It’s been just about 2 months since my last post comparing these two cameras. When I wrote the last post, I hadn’t decided which camera to keep (since they greatly overlap in terms of usage scenarios) but I’ve recently decided to keep the E-M1, and sell the A6000.
It really came down to the lens selection. But not in the way I expected.
You’ll see that in my previous post, I acknowledged that the E-mount has a smaller lens selection compared to micro 4/3. That’s obvious to anyone who follows this stuff. I claimed that as long as you have your standard focal lengths covered, the extra variety of lenses available to you didn’t matter much.
So why are the lenses my prime decision factor?
I had a chance to visit my dad, who now owns a Sony A7 with both the 35mm f/2.8 and the 55mm f/1.8. After playing with these lenses (both on the A7 and the A6K) it was clear to me that Sony is going to build the high end lenses only for their FF system. It makes sense. Price sensitive customers who come in and buy the $600 bodies are not going to be jumping all over $1000 lenses. And you can tell by looking at Sony’s APSC E-mount lens lineup. Most all of them (other than the CZ 16-70 and the CZ 24mm) are in the $200-500 range.
Don’t get me wrong. Those E-mount lenses aren’t bad lenses. Most of them are decent, especially for their price points. But reading all the reviews, you can tell that the only standout lens is the CZ 24mm (which is $900). I think this was paired with the NEX-7 which was the “high end” of the NEX system at the time. But the A6K doesn’t seem like the NEX-7 successor. That role has been taken on more by the A7 series.
Compare this with micro 4/3, where premium lenses are plentiful. Four constant-wide-aperture zooms (from both Oly and Pana). Lots of top-of-the-line primes. Not that I’m going to go out and binge on a bunch of $800 lenses, but it’s good to know that as I get more into the system, I do have the choice of investing more in my favorite focal lengths.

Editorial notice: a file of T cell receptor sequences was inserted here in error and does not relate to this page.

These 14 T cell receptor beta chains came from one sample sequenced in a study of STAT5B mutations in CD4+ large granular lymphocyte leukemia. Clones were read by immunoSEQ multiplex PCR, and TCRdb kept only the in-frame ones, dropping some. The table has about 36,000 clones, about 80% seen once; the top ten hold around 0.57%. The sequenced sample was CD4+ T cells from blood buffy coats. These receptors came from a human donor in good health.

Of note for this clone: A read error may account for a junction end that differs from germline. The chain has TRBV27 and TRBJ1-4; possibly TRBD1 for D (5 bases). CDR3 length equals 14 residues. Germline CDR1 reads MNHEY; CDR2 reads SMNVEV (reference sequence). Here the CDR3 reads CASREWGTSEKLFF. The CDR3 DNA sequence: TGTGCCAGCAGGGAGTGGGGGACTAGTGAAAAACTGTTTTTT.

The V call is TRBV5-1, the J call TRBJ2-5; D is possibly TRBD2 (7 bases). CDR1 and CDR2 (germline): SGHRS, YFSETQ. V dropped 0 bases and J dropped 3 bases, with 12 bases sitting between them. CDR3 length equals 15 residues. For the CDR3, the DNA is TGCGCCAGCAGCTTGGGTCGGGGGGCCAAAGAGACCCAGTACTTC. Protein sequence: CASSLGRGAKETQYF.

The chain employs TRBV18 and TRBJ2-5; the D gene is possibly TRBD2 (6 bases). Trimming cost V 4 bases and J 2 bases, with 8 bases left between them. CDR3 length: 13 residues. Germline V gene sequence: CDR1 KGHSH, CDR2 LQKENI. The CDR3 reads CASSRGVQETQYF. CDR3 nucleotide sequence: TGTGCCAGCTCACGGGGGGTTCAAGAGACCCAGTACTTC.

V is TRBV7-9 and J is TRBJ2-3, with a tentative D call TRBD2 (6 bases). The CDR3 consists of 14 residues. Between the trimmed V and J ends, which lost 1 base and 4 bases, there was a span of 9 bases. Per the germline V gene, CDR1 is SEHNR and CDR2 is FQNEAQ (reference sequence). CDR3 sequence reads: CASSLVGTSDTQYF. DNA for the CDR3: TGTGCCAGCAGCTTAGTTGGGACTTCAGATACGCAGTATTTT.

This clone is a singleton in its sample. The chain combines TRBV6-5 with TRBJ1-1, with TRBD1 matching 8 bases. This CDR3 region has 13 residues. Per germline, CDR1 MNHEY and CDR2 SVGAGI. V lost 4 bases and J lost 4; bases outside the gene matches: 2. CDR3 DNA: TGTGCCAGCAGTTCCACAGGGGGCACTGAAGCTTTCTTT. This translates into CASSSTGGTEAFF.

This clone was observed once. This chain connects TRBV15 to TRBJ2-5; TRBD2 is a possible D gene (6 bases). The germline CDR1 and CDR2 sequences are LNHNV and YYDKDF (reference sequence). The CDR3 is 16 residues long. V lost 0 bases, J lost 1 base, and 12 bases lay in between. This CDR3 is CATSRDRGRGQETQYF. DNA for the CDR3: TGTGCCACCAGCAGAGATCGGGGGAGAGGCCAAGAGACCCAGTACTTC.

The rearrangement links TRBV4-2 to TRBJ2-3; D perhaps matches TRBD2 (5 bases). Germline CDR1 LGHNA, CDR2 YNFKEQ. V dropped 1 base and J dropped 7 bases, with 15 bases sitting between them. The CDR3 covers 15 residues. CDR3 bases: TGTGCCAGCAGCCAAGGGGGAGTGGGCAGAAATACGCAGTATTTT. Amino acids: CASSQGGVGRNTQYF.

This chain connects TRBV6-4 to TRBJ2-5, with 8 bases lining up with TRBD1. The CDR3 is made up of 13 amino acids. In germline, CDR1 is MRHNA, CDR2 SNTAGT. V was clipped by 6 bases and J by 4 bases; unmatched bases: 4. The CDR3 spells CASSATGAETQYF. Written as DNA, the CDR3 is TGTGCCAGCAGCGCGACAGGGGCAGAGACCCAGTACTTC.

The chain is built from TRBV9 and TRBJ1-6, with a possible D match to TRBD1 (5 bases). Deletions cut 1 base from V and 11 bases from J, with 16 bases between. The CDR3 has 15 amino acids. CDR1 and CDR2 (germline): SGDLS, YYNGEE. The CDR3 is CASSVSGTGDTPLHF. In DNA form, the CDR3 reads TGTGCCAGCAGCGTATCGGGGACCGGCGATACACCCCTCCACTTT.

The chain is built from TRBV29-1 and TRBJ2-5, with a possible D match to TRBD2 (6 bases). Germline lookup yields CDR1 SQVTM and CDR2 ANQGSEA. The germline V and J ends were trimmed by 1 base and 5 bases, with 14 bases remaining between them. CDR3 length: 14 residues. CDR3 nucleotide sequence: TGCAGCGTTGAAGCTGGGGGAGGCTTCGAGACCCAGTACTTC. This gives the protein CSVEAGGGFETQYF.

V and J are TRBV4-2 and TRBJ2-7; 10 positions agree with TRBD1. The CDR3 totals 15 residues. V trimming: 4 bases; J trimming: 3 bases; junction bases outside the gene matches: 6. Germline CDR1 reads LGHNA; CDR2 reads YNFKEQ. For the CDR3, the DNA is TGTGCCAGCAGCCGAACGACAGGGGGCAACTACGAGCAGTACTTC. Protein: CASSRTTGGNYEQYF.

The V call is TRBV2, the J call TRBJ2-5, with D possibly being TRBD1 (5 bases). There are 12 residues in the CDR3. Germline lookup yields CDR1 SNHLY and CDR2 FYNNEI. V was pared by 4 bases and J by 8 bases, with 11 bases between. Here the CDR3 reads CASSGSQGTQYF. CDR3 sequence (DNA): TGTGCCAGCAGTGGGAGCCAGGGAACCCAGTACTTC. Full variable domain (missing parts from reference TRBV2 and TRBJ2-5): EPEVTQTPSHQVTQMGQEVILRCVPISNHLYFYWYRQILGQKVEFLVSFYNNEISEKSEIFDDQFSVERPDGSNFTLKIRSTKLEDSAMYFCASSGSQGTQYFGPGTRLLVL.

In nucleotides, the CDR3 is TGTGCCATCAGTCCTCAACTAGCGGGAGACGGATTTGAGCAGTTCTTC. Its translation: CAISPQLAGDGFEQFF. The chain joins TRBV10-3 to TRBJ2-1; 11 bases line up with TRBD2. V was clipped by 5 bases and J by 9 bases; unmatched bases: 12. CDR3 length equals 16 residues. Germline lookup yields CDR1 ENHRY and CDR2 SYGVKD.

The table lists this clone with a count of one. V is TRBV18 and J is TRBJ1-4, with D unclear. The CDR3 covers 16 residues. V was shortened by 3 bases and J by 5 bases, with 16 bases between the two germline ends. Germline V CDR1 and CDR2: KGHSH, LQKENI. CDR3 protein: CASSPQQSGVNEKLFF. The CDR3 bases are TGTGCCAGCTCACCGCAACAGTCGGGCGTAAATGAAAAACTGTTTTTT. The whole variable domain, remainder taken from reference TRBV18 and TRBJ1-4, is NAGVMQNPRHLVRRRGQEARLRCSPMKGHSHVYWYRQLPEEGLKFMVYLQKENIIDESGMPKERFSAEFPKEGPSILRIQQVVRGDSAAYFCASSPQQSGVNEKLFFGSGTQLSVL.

The conclusion seemed pretty clear. By buying into the mid-range a6000 body, I was also buying into the solidly mid-range lens lineup as well.
So while the E-mount lens lineup does have all the basic focal length covered, it hasn’t done it at the various price/quality points you’ll see in a more mature system. In the m43 system, you can find multiple price points for virtually any focal length, which makes it possible to go budget for lenses you might rarely use, but splurge on the 50mm prime that you use all the time.
So I’m going to stick with m43 for the time being. While I really wish the E-M1 had the CAF performance of the a6000, I’m sure I’ll manage.
Some related observations
Shopping for lenses for the A6000 really reminded me of when I owned the Nikon D70, one of their earlier APS-C dslr bodies. Nikon was (and still is) in the same position, where they sell both FF and APS-C systems. As a APS-C user, I waited and waited for them to sell a good APS-C 35mm equivalent prime, but to this day they still haven’t made one. The only choice is to get the FF 24mm/1.4 lens which is $2200 (!), or a slower f/2.8 lens. If you look at their APS-C lens line-up, it’s almost all zooms and super-zooms.
It seems that whenever companies end up supporting FF and APS-C systems, they come to the same realization that they should only make the real high-end stuff in their FF format.
It’s really only the manufacturers that only have smaller format bodies that are really willing to invest in producing the best lenses for smaller formats. Currently they are Panasonic + Olympus for m43, and Fuji for the X-mount*
* We’ll have to see how the Leica T system turns out. I’m optimistic since they’re starting with such high price points to begin with.